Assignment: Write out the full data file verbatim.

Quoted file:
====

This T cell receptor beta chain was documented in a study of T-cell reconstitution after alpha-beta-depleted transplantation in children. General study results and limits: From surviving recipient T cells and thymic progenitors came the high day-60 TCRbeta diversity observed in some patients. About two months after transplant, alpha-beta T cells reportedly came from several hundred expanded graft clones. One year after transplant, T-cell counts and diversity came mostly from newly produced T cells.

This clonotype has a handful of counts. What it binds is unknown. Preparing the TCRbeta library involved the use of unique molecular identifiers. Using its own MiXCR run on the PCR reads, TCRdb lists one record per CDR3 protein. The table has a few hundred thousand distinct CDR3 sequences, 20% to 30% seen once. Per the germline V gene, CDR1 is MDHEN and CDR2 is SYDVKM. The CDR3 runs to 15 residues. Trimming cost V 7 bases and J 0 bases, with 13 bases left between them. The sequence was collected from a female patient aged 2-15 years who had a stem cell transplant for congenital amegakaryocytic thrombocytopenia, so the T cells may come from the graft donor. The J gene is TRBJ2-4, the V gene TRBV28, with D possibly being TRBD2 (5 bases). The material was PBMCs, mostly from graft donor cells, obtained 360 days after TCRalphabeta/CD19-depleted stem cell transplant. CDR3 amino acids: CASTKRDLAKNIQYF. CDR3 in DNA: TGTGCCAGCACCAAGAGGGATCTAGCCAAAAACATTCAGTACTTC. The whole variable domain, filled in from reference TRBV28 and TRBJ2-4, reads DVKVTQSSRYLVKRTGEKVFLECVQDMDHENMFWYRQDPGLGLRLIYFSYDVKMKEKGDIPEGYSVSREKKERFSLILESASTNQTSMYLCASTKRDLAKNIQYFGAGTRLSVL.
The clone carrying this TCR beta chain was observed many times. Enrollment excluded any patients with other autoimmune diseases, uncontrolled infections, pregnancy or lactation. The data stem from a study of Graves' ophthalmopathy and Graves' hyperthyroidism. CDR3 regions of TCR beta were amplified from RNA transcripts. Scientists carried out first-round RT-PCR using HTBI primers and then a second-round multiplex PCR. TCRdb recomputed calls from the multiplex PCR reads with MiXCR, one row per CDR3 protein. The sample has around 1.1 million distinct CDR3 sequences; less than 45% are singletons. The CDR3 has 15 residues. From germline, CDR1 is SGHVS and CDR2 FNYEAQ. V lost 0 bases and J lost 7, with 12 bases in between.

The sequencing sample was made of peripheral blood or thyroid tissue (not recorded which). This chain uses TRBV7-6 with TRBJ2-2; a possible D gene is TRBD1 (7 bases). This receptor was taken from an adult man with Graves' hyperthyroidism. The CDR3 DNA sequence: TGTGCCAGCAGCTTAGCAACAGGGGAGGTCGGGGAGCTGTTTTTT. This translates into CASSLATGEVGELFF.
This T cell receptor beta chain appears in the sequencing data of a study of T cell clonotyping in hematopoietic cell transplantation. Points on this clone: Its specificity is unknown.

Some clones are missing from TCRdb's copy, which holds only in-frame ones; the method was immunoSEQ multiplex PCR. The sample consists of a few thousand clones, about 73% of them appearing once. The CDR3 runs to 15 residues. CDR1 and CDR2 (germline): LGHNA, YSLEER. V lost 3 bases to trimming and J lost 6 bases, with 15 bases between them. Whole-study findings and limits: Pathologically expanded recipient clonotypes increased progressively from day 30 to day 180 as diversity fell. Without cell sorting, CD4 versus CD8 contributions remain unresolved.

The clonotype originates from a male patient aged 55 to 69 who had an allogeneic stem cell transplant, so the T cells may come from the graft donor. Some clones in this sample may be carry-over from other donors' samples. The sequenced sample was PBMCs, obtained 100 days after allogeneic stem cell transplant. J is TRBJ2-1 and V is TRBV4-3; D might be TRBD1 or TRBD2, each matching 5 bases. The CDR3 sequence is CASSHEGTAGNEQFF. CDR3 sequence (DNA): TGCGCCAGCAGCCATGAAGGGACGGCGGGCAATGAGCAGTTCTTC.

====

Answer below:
This T cell receptor beta chain was documented in a study of T-cell reconstitution after alpha-beta-depleted transplantation in children. General study results and limits: From surviving recipient T cells and thymic progenitors came the high day-60 TCRbeta diversity observed in some patients. About two months after transplant, alpha-beta T cells reportedly came from several hundred expanded graft clones. One year after transplant, T-cell counts and diversity came mostly from newly produced T cells.

This clonotype has a handful of counts. What it binds is unknown. Preparing the TCRbeta library involved the use of unique molecular identifiers. Using its own MiXCR run on the PCR reads, TCRdb lists one record per CDR3 protein. The table has a few hundred thousand distinct CDR3 sequences, 20% to 30% seen once. Per the germline V gene, CDR1 is MDHEN and CDR2 is SYDVKM. The CDR3 runs to 15 residues. Trimming cost V 7 bases and J 0 bases, with 13 bases left between them. The sequence was collected from a female patient aged 2-15 years who had a stem cell transplant for congenital amegakaryocytic thrombocytopenia, so the T cells may come from the graft donor. The J gene is TRBJ2-4, the V gene TRBV28, with D possibly being TRBD2 (5 bases). The material was PBMCs, mostly from graft donor cells, obtained 360 days after TCRalphabeta/CD19-depleted stem cell transplant. CDR3 amino acids: CASTKRDLAKNIQYF. CDR3 in DNA: TGTGCCAGCACCAAGAGGGATCTAGCCAAAAACATTCAGTACTTC. The whole variable domain, filled in from reference TRBV28 and TRBJ2-4, reads DVKVTQSSRYLVKRTGEKVFLECVQDMDHENMFWYRQDPGLGLRLIYFSYDVKMKEKGDIPEGYSVSREKKERFSLILESASTNQTSMYLCASTKRDLAKNIQYFGAGTRLSVL.
The clone carrying this TCR beta chain was observed many times. Enrollment excluded any patients with other autoimmune diseases, uncontrolled infections, pregnancy or lactation. The data stem from a study of Graves' ophthalmopathy and Graves' hyperthyroidism. CDR3 regions of TCR beta were amplified from RNA transcripts. Scientists carried out first-round RT-PCR using HTBI primers and then a second-round multiplex PCR. TCRdb recomputed calls from the multiplex PCR reads with MiXCR, one row per CDR3 protein. The sample has around 1.1 million distinct CDR3 sequences; less than 45% are singletons. The CDR3 has 15 residues. From germline, CDR1 is SGHVS and CDR2 FNYEAQ. V lost 0 bases and J lost 7, with 12 bases in between.

The sequencing sample was made of peripheral blood or thyroid tissue (not recorded which). This chain uses TRBV7-6 with TRBJ2-2; a possible D gene is TRBD1 (7 bases). This receptor was taken from an adult man with Graves' hyperthyroidism. The CDR3 DNA sequence: TGTGCCAGCAGCTTAGCAACAGGGGAGGTCGGGGAGCTGTTTTTT. This translates into CASSLATGEVGELFF.
This T cell receptor beta chain appears in the sequencing data of a study of T cell clonotyping in hematopoietic cell transplantation. Points on this clone: Its specificity is unknown.

Some clones are missing from TCRdb's copy, which holds only in-frame ones; the method was immunoSEQ multiplex PCR. The sample consists of a few thousand clones, about 73% of them appearing once. The CDR3 runs to 15 residues. CDR1 and CDR2 (germline): LGHNA, YSLEER. V lost 3 bases to trimming and J lost 6 bases, with 15 bases between them. Whole-study findings and limits: Pathologically expanded recipient clonotypes increased progressively from day 30 to day 180 as diversity fell. Without cell sorting, CD4 versus CD8 contributions remain unresolved.

The clonotype originates from a male patient aged 55 to 69 who had an allogeneic stem cell transplant, so the T cells may come from the graft donor. Some clones in this sample may be carry-over from other donors' samples. The sequenced sample was PBMCs, obtained 100 days after allogeneic stem cell transplant. J is TRBJ2-1 and V is TRBV4-3; D might be TRBD1 or TRBD2, each matching 5 bases. The CDR3 sequence is CASSHEGTAGNEQFF. CDR3 sequence (DNA): TGCGCCAGCAGCCATGAAGGGACGGCGGGCAATGAGCAGTTCTTC.